At times, playdates are neither dangerous nor destructive; they merely go unfulfilled. It’s awkward, in the least, for a protector to drop a reliable kid off at a pizza place, at a movie theatre, at a bowling alley, or at a playground only to be asked, fifteen minutes later, to return for pickup since the “friend,” who was alleged to be coming along to share the fun, never arrived.
In my experience with book publishers, I had one go belly up after my volume’s final layouts were finished. All that remained for that press to do was literally to print my book. There were no costly or time-consuming preproduction tasks left. All the same, the publisher was bust and I had to pitch my book to another outlet.
Accordingly, I tell my creative writing students that “nothing’s anything until it’s something.” That is to say, a book can go to contract, but not get published. Likewise, a book can be published, but die as yet one more midlist title. A book can enjoy initial publicity, but be abandoned by a publisher when a sexier model surfaces. A huge amount of slipups can happen between the time an agreement is reached between a writer and a purveyor and the time when sales roll in.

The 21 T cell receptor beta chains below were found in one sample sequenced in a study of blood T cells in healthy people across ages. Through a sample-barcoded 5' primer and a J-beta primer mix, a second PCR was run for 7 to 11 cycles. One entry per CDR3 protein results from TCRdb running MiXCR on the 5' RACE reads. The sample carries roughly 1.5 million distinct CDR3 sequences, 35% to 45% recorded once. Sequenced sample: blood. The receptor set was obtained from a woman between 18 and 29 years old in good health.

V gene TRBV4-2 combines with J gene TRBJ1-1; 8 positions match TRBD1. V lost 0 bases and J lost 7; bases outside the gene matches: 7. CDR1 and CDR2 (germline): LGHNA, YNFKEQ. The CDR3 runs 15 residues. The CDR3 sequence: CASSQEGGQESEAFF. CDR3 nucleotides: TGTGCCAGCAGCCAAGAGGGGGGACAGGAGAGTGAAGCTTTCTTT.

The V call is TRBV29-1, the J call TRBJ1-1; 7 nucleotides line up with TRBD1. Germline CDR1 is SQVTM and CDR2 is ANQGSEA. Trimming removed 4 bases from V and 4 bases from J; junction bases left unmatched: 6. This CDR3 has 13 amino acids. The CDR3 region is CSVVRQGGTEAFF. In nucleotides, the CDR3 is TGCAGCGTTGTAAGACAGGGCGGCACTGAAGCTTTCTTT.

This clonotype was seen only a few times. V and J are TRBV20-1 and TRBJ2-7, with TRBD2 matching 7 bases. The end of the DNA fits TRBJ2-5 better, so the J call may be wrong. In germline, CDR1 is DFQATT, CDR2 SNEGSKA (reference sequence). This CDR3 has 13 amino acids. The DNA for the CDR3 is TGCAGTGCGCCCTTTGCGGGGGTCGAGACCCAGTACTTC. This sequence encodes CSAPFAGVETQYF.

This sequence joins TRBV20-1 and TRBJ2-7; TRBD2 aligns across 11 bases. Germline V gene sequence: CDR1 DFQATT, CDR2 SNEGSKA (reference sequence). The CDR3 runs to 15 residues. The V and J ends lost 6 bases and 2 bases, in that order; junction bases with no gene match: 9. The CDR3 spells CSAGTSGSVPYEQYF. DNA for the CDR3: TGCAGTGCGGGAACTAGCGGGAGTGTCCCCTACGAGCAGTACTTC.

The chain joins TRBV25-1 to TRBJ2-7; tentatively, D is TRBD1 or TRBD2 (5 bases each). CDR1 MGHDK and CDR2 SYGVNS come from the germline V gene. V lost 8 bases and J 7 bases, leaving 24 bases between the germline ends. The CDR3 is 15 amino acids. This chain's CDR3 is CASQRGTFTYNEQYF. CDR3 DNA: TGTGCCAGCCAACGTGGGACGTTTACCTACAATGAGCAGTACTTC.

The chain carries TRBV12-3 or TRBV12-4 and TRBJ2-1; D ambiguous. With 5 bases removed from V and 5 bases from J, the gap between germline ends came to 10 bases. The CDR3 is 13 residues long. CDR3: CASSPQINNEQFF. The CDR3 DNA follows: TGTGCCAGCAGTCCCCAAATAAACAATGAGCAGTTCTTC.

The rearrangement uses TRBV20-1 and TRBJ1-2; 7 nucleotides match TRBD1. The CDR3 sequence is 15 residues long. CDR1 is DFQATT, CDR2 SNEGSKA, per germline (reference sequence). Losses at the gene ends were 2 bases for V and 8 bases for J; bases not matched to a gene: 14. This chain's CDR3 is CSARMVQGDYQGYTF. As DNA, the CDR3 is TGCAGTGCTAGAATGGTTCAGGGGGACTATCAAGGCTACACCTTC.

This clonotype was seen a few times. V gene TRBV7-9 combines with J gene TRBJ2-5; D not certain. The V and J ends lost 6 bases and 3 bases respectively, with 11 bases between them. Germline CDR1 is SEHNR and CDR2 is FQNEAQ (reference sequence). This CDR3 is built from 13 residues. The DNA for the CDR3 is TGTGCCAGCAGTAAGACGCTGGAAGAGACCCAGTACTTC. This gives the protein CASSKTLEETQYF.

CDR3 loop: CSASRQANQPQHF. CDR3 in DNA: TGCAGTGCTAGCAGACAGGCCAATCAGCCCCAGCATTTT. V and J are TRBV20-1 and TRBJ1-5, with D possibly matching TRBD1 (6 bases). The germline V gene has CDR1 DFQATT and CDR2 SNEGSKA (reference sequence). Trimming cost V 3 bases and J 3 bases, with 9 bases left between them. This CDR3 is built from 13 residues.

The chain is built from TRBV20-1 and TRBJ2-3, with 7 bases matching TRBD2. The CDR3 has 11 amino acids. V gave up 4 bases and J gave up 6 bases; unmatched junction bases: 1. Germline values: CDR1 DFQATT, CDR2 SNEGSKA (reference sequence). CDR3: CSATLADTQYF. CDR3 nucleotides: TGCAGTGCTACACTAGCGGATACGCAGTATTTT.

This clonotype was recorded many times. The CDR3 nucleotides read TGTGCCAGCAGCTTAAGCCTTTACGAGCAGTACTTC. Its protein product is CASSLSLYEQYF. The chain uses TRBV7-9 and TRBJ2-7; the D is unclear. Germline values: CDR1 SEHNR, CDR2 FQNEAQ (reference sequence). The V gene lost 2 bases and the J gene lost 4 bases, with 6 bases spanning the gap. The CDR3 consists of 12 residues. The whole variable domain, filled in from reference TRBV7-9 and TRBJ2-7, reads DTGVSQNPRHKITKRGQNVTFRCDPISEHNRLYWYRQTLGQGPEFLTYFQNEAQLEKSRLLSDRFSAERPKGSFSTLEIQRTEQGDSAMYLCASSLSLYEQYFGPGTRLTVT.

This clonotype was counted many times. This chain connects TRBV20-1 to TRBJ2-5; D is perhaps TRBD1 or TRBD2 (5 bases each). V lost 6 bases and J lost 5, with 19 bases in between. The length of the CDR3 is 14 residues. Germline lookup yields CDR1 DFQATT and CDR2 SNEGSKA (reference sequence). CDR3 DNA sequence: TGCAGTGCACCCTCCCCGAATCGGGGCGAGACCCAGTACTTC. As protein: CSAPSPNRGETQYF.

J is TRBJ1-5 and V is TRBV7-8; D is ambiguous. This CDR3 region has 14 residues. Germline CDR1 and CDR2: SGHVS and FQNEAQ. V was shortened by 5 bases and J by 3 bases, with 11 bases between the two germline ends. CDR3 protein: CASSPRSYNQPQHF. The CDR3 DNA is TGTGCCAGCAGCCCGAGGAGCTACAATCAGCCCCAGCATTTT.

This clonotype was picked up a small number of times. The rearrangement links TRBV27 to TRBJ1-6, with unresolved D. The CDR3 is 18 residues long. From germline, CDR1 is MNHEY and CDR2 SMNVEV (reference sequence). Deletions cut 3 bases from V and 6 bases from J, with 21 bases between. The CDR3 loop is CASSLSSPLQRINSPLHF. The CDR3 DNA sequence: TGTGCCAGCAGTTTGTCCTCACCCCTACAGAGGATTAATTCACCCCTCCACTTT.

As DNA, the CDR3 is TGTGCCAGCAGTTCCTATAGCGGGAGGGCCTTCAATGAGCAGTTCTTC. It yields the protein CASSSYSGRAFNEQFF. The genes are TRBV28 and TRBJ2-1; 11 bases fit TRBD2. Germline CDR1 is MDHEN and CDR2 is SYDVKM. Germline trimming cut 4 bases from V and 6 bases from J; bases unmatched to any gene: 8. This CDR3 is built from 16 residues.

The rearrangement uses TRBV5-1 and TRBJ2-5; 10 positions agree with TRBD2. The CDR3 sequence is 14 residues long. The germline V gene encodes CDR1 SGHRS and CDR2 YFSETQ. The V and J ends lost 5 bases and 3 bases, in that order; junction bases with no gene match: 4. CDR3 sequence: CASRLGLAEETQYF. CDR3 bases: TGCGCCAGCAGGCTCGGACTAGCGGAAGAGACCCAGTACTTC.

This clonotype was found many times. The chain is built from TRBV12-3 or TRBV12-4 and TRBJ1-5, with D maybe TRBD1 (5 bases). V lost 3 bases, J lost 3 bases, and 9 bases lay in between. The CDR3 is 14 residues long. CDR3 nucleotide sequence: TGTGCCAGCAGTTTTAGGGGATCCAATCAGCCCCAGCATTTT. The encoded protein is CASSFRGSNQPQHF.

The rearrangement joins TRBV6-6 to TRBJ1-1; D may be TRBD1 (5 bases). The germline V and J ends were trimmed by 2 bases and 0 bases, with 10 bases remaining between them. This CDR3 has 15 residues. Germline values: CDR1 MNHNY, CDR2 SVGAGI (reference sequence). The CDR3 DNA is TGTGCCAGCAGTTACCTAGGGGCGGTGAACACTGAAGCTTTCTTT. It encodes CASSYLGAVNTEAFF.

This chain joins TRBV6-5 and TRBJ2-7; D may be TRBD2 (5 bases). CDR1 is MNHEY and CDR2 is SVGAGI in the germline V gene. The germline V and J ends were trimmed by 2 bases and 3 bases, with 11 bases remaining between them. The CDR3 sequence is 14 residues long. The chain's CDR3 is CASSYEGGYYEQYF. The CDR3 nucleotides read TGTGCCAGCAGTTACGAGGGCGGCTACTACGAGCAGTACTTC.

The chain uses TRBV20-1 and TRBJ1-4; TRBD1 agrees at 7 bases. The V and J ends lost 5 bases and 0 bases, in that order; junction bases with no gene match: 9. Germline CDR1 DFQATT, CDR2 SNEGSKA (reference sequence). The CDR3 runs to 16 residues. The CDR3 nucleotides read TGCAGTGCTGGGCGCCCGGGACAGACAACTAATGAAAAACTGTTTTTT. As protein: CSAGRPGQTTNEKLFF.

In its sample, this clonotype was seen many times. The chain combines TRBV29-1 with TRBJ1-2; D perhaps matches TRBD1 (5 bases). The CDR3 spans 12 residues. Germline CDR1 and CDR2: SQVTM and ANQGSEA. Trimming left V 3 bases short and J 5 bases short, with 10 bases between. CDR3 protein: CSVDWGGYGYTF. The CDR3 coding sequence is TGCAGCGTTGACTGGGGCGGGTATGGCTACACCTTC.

Just as kids’ custodians can’t make kids’ environments or experiences absolutely failsafe, authors can’t make their books’ publishing processes absolutely foolproof. At the end of the day, the only guarantee that exists is that there will be an end of the day. Writers, consider yourselves warned!